Scientists unraveling the molecular details of DNA recombination regulation

How DNA recombinational repair is regulated?


A worldwide group from National Taiwan University (NTU) and Tokyo Tech distinguished how DNA recombinational repair is directed in an ongoing work distributed in Proceedings of the National Academy of Sciences of the United States of America (PNAS).

To repair damaged DNA, recombinases tie to DNA with the end goal to start the repair work. Be that as it may, the recombinase-DNA complex must be adequately steady to do the work. Researchers from NTU and Tokyo Tech cooperate to recognize how another protein settles this recombinase-DNA complex to proficiently continue to appropriate DNA repair.

Prof. Hiroshi Iwasaki in Tokyo Tech said, “In addition to the beautiful science we did, this work stands as a model for the tremendous collaboration among biophysicists, biochemists and molecular biologists in Taiwan and Japan.”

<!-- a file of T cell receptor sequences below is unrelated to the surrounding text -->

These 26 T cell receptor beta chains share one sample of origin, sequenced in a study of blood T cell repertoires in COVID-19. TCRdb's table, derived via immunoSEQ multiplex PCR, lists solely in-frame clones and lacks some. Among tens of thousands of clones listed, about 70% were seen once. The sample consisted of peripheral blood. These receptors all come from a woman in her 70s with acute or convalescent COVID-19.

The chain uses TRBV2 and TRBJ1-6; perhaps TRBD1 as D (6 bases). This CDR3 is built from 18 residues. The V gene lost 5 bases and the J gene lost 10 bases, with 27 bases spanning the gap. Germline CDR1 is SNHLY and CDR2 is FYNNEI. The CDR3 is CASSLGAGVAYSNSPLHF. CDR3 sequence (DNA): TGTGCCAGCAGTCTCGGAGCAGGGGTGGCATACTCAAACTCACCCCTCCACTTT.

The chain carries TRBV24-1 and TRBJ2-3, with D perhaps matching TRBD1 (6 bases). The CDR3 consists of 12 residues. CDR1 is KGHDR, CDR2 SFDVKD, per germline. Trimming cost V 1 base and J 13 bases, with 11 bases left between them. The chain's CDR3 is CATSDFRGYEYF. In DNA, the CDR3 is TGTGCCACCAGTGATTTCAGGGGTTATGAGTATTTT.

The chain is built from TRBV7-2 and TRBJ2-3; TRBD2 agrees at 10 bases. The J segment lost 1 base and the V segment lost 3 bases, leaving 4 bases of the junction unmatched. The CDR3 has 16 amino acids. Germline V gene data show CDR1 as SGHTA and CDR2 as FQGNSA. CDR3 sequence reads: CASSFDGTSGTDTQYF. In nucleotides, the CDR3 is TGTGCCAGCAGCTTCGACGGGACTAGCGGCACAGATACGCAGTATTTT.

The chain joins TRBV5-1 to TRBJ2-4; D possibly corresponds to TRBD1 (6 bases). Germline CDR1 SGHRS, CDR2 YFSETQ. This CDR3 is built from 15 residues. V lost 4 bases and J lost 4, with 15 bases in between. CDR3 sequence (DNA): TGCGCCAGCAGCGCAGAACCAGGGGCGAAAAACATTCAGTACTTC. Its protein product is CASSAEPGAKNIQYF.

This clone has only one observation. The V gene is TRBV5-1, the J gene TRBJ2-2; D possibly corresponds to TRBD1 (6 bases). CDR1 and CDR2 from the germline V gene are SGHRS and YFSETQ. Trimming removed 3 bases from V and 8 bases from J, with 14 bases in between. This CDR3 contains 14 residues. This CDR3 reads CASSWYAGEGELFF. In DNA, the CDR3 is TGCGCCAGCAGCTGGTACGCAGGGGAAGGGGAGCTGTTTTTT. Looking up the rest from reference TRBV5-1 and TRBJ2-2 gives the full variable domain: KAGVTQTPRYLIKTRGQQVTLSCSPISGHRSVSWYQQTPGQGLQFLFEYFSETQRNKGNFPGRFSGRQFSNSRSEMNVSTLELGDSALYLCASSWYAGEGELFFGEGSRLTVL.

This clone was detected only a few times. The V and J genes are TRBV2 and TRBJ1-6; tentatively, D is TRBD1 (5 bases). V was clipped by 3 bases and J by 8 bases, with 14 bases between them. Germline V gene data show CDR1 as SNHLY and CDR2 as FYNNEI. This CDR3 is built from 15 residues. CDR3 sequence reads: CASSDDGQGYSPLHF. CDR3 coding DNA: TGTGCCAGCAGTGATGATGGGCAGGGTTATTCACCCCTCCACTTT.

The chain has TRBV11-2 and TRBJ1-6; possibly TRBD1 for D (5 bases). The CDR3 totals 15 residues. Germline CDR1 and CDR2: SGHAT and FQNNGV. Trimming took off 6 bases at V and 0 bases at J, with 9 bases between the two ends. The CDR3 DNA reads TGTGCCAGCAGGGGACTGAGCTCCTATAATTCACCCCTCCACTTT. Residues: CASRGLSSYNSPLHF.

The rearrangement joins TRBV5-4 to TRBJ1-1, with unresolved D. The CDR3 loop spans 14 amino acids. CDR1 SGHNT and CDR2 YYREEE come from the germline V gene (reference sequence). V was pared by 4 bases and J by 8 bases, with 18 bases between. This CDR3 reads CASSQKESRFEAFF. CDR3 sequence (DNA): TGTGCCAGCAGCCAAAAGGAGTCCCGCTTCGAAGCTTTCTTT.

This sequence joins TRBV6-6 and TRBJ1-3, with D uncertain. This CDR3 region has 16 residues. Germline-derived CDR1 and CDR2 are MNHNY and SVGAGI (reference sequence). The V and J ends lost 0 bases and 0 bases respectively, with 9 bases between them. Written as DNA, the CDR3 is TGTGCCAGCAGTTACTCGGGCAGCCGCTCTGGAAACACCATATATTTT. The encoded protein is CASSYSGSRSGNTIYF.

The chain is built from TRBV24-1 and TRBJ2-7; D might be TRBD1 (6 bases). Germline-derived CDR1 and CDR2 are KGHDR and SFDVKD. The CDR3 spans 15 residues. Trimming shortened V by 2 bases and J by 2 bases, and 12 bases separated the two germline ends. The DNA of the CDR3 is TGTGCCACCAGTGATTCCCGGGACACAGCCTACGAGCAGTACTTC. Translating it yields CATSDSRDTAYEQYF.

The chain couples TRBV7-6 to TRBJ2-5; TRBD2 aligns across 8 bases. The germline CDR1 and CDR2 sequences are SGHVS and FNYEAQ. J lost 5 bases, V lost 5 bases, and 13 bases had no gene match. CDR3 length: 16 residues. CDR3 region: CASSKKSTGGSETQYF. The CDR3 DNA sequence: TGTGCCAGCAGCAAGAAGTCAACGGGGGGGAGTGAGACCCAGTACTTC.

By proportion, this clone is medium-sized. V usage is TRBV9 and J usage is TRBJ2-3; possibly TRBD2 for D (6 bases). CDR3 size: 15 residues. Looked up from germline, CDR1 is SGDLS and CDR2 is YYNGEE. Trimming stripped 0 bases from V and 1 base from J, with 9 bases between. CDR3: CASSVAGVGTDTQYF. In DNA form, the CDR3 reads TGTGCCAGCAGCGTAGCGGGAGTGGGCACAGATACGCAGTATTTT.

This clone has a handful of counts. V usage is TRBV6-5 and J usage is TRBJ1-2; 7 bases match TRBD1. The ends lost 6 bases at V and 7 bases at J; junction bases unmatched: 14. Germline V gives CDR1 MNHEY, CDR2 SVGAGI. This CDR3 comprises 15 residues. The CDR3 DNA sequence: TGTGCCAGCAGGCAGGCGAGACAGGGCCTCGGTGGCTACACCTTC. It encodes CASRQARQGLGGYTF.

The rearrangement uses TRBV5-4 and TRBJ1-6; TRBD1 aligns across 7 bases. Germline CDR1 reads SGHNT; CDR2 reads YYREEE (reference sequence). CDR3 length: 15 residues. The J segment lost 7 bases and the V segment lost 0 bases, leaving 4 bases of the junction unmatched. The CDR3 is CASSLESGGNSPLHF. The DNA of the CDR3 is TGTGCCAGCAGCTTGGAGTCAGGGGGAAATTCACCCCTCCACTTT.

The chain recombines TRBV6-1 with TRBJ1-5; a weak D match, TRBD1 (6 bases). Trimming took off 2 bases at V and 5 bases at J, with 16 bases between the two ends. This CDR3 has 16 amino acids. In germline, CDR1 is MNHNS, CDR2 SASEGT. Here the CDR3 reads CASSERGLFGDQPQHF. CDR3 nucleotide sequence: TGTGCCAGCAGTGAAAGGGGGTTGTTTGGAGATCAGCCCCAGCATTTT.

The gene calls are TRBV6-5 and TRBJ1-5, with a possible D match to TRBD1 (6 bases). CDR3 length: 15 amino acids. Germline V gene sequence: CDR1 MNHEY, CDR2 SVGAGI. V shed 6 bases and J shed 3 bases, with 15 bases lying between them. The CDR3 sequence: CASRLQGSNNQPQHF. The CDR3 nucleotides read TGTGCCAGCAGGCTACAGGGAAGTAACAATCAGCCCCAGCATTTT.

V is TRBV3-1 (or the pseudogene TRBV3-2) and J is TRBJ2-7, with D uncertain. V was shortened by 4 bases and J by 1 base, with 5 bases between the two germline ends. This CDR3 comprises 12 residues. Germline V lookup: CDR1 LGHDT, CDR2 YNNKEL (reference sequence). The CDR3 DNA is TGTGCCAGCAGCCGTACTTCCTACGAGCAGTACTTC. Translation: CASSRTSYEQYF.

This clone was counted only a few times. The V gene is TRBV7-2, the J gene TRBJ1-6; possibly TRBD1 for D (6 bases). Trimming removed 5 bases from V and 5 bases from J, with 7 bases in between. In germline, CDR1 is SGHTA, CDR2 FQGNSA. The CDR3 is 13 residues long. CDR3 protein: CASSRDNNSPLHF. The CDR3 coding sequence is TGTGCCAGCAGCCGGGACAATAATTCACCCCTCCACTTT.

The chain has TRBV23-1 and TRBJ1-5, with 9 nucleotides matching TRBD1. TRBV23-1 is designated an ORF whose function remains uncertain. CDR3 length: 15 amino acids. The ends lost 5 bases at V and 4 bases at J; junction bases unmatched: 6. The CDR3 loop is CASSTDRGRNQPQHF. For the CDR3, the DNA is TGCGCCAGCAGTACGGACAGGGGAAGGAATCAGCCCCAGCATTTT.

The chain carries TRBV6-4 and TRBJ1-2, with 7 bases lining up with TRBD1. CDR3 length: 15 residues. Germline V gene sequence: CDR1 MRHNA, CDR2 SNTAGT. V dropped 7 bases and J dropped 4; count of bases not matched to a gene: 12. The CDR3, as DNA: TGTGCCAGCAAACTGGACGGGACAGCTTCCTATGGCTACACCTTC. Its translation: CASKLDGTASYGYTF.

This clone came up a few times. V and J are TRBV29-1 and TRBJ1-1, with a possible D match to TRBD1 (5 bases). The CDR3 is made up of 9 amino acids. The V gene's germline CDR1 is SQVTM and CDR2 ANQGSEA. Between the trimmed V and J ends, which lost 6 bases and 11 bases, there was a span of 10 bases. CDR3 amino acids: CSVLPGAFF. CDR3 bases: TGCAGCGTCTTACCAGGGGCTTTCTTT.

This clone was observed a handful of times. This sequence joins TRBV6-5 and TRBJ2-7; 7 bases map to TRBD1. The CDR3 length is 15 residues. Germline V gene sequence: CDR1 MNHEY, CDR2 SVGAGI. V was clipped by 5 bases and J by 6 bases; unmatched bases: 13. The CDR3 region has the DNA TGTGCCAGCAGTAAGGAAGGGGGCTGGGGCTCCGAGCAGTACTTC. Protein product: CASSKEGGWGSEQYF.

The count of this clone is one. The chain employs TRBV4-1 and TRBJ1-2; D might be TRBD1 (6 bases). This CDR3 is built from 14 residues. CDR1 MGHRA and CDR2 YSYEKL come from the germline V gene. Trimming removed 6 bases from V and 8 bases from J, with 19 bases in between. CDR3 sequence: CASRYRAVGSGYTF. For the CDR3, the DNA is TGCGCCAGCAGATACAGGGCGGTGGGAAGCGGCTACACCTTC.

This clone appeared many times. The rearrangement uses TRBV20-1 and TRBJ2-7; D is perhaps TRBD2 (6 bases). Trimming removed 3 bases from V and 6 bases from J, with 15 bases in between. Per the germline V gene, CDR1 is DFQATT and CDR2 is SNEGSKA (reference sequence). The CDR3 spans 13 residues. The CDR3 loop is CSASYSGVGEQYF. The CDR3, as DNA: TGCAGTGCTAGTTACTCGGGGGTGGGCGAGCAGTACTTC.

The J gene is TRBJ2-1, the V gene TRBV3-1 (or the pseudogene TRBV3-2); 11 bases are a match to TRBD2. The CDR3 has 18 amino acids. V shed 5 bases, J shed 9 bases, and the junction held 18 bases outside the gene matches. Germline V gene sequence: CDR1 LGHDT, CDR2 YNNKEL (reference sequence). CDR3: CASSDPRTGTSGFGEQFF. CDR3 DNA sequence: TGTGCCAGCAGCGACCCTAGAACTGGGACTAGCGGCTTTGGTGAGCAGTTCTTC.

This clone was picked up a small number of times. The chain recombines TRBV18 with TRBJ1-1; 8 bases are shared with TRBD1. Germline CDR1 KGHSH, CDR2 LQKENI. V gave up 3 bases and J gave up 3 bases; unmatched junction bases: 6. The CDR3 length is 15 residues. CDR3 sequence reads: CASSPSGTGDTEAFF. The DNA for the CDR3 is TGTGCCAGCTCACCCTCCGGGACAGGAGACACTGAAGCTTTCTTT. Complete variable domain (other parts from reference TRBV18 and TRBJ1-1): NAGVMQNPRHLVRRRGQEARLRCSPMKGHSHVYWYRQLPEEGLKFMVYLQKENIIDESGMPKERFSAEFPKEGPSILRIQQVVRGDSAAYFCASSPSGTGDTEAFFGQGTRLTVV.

Prof. Hung-Wen Li at NTU Chemistry Department said, “Watching the dynamics of these individual protein-DNA complex in real-time really offers information that is typically not available in conventional average-based experiments. Defects in DNA recombination are implicated in cancers. With this work, we now are in a position to design better strategies to battle DNA damages. This is just the beginning of the more exciting science in our joint adventure. It is fun and rewarding.”

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